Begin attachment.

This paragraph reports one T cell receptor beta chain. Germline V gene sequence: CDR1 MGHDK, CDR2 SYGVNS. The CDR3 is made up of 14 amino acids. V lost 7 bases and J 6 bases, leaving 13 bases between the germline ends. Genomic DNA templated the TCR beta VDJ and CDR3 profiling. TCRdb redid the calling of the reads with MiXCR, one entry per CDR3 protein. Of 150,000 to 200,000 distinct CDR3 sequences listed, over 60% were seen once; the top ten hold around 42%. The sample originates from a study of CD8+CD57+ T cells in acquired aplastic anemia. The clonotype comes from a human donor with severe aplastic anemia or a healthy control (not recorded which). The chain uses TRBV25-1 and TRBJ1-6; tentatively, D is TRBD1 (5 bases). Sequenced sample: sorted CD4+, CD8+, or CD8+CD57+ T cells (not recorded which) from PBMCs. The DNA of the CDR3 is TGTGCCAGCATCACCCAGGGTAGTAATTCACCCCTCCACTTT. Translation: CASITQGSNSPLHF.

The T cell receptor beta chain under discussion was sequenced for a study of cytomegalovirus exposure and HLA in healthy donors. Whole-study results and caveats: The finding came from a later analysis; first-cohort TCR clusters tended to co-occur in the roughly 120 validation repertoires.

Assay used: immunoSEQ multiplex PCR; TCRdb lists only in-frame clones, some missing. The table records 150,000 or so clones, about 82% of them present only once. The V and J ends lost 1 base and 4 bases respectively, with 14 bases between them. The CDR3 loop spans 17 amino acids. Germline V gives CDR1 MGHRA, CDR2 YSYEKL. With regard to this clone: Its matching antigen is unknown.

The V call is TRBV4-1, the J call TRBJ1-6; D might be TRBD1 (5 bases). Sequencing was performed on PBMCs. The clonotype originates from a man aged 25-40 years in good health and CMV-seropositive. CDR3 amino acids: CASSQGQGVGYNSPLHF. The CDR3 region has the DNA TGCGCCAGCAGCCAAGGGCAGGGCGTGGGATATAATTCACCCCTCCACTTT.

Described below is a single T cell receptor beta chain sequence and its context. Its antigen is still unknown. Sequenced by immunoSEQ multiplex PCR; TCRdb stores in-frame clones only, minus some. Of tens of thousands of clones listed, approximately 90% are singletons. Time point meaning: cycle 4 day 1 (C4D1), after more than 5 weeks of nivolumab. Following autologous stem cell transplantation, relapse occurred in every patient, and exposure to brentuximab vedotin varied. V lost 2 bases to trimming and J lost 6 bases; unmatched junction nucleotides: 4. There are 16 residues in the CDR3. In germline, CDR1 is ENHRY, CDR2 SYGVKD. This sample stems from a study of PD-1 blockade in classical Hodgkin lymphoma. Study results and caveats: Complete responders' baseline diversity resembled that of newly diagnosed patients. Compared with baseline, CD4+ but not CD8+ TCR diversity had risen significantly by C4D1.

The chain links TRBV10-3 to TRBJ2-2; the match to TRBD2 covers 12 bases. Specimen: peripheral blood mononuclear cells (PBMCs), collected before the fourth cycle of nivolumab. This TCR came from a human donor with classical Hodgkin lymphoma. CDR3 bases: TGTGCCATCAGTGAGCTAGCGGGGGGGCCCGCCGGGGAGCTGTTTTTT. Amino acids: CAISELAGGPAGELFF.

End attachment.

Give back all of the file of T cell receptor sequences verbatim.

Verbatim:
This paragraph reports one T cell receptor beta chain. Germline V gene sequence: CDR1 MGHDK, CDR2 SYGVNS. The CDR3 is made up of 14 amino acids. V lost 7 bases and J 6 bases, leaving 13 bases between the germline ends. Genomic DNA templated the TCR beta VDJ and CDR3 profiling. TCRdb redid the calling of the reads with MiXCR, one entry per CDR3 protein. Of 150,000 to 200,000 distinct CDR3 sequences listed, over 60% were seen once; the top ten hold around 42%. The sample originates from a study of CD8+CD57+ T cells in acquired aplastic anemia. The clonotype comes from a human donor with severe aplastic anemia or a healthy control (not recorded which). The chain uses TRBV25-1 and TRBJ1-6; tentatively, D is TRBD1 (5 bases). Sequenced sample: sorted CD4+, CD8+, or CD8+CD57+ T cells (not recorded which) from PBMCs. The DNA of the CDR3 is TGTGCCAGCATCACCCAGGGTAGTAATTCACCCCTCCACTTT. Translation: CASITQGSNSPLHF.

The T cell receptor beta chain under discussion was sequenced for a study of cytomegalovirus exposure and HLA in healthy donors. Whole-study results and caveats: The finding came from a later analysis; first-cohort TCR clusters tended to co-occur in the roughly 120 validation repertoires.

Assay used: immunoSEQ multiplex PCR; TCRdb lists only in-frame clones, some missing. The table records 150,000 or so clones, about 82% of them present only once. The V and J ends lost 1 base and 4 bases respectively, with 14 bases between them. The CDR3 loop spans 17 amino acids. Germline V gives CDR1 MGHRA, CDR2 YSYEKL. With regard to this clone: Its matching antigen is unknown.

The V call is TRBV4-1, the J call TRBJ1-6; D might be TRBD1 (5 bases). Sequencing was performed on PBMCs. The clonotype originates from a man aged 25-40 years in good health and CMV-seropositive. CDR3 amino acids: CASSQGQGVGYNSPLHF. The CDR3 region has the DNA TGCGCCAGCAGCCAAGGGCAGGGCGTGGGATATAATTCACCCCTCCACTTT.

Described below is a single T cell receptor beta chain sequence and its context. Its antigen is still unknown. Sequenced by immunoSEQ multiplex PCR; TCRdb stores in-frame clones only, minus some. Of tens of thousands of clones listed, approximately 90% are singletons. Time point meaning: cycle 4 day 1 (C4D1), after more than 5 weeks of nivolumab. Following autologous stem cell transplantation, relapse occurred in every patient, and exposure to brentuximab vedotin varied. V lost 2 bases to trimming and J lost 6 bases; unmatched junction nucleotides: 4. There are 16 residues in the CDR3. In germline, CDR1 is ENHRY, CDR2 SYGVKD. This sample stems from a study of PD-1 blockade in classical Hodgkin lymphoma. Study results and caveats: Complete responders' baseline diversity resembled that of newly diagnosed patients. Compared with baseline, CD4+ but not CD8+ TCR diversity had risen significantly by C4D1.

The chain links TRBV10-3 to TRBJ2-2; the match to TRBD2 covers 12 bases. Specimen: peripheral blood mononuclear cells (PBMCs), collected before the fourth cycle of nivolumab. This TCR came from a human donor with classical Hodgkin lymphoma. CDR3 bases: TGTGCCATCAGTGAGCTAGCGGGGGGGCCCGCCGGGGAGCTGTTTTTT. Amino acids: CAISELAGGPAGELFF.